I’ve been thinking a lot about fear lately. About fear and bravery. What does it mean to be brave? Why do we feel fear? And how do we conquer it? Should we even conquer it, or just learn to control it? And before you get your hopes up, no I don’t have the answers. Reading this post won’t give you the answers, just some of my personal thoughts on it.
I’ve been described as brave in the past. That always surprises me, because I think of myself as being quite the opposite. I’m afraid of being alone in the dark; I’m afraid of falling, and failing; I’m afraid to say how I feel; I’m afraid of my friends or family dying; and I’m afraid of my own mind sometimes, when I get deep within it and can’t get out. Despite that, one day I loaded pannier bags and set off cycling around America and New Zealand by myself for 6 months. I’ve wild camped alone, I’ve trekked to 5,000m+ in the Himalayas, I’ve climbed on sea cliffs, I’ve laid my heart on the line in relationships. All of these things were scary, all of these things made me anxious, but I did them because it felt right at the time. I did them with passion, and pleasure, and some kind of courage from deep within.
We all do these things, think about your own.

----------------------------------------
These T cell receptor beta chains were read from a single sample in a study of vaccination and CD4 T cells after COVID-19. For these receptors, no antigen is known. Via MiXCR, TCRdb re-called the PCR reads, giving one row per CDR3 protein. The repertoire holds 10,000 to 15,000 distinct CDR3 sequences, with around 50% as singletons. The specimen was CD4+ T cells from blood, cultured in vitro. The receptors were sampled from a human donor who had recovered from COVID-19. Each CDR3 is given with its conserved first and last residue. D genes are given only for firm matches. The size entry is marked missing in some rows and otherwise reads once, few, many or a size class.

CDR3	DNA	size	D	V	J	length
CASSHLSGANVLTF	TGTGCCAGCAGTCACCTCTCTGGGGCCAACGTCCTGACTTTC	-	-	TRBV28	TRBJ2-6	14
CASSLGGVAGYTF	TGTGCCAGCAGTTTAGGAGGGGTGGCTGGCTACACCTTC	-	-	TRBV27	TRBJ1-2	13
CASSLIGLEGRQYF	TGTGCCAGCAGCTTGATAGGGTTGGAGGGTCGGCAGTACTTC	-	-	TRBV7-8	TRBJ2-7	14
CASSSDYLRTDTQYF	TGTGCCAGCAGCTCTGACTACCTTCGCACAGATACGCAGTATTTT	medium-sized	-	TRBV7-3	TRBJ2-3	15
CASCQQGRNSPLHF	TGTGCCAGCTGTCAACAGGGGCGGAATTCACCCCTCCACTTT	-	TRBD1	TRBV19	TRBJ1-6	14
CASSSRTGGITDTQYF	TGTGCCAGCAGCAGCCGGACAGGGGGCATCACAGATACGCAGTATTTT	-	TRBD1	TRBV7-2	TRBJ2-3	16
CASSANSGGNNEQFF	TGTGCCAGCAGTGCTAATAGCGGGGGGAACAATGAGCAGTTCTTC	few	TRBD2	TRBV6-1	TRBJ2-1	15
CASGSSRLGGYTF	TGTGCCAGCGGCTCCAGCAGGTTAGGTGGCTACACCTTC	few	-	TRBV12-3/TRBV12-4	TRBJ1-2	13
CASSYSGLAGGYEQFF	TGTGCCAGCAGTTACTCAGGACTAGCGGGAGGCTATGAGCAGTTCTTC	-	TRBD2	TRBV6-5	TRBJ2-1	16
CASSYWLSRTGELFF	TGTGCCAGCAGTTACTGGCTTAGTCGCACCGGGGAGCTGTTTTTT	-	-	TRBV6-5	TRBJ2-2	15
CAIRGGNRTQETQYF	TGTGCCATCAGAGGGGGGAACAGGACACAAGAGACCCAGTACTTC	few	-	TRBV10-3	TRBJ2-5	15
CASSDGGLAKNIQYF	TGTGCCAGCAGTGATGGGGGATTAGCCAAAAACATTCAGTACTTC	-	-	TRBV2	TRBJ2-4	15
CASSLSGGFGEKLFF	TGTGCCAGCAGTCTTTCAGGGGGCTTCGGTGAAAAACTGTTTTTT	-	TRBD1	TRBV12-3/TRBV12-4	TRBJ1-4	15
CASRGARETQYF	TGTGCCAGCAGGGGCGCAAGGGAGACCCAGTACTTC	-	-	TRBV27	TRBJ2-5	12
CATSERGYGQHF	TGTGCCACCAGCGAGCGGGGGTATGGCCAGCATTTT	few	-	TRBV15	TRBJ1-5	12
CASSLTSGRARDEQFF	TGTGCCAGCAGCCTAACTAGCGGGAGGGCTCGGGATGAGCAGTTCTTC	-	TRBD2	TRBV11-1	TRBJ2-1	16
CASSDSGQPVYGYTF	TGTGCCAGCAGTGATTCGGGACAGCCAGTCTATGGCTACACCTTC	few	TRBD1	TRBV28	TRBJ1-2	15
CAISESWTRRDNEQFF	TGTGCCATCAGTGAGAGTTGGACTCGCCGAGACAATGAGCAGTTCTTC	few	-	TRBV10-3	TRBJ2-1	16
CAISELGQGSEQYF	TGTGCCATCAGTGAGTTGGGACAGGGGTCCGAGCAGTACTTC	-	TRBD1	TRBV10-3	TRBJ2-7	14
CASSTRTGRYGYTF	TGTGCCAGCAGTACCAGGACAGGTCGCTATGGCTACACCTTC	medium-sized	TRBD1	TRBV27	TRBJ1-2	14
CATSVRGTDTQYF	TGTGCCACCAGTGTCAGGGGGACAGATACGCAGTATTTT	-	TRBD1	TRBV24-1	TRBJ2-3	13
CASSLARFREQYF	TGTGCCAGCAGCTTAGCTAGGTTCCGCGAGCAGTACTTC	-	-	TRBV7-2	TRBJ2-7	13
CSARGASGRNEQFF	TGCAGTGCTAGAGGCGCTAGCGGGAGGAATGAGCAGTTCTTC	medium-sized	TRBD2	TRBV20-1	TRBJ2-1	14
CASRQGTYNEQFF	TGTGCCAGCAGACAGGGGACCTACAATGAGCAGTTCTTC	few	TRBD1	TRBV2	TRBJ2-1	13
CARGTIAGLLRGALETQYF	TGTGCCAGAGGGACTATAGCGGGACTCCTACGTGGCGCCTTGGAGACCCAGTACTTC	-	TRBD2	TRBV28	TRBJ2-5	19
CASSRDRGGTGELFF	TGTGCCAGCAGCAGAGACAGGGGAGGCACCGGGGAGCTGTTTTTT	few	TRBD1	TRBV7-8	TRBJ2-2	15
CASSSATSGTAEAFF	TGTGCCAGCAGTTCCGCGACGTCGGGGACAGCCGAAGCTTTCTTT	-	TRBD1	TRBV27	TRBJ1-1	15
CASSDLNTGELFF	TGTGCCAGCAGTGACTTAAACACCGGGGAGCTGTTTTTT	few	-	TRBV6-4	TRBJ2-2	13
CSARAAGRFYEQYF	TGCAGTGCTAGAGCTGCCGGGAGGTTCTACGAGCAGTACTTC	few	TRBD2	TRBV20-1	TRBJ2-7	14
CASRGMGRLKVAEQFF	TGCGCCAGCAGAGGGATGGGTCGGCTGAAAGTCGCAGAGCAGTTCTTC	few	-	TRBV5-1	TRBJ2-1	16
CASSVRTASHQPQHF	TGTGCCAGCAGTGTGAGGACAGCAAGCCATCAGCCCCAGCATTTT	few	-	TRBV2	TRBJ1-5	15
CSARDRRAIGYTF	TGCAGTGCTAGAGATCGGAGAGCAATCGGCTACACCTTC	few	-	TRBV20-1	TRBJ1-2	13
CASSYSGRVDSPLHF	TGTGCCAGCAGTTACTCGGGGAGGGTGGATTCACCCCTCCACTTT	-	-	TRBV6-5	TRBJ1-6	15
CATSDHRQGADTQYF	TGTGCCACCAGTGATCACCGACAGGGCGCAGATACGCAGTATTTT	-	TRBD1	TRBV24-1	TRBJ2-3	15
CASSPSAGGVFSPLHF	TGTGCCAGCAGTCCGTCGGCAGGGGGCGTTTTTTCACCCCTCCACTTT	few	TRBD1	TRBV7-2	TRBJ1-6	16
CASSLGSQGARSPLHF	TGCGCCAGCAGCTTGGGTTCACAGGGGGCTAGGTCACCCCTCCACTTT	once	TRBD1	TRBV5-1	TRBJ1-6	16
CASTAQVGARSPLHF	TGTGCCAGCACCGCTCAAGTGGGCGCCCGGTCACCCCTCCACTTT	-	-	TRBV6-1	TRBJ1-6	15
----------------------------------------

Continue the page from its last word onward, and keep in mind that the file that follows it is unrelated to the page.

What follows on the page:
We do things that scare us, despite the fact they scare us, and we shouldn't to lose sight of that. That's what this is all about.
Recently I’ve started climbing, and though I love it, I find it really scary. It’s something new. It’s out of my comfort zone. It’s trusting another person, a lot of gear, and yourself not to fall. And it’s also about getting over the fear of falling, and realising falling doesn’t mean failing. There are so many life metaphors in climbing, maybe that’s why I like it so much.
I feel afraid when climbing, but more than that, I annoy myself for feeling afraid. For some reason, I feel like after climbing for 7 months I shouldn’t be afraid when climbing up a cliff face on a top rope (a top rope is when the rope is attached to an anchor at the top of the climb, so falling only means dangling on a rope), or balancing my feet on a thin ridgeline at a summit while controlling my shaking hands enough to set up an abseil, or abseiling down said cliff face with sweaty palms, unable to move to even admire the view around me, until 3 feet from the ground where falling won’t mean inevitable death, hopefully. When I get to the top of a climb that has terrified me all the way up, I don’t feel proud. I don’t feel victory because, for me, fear means failure.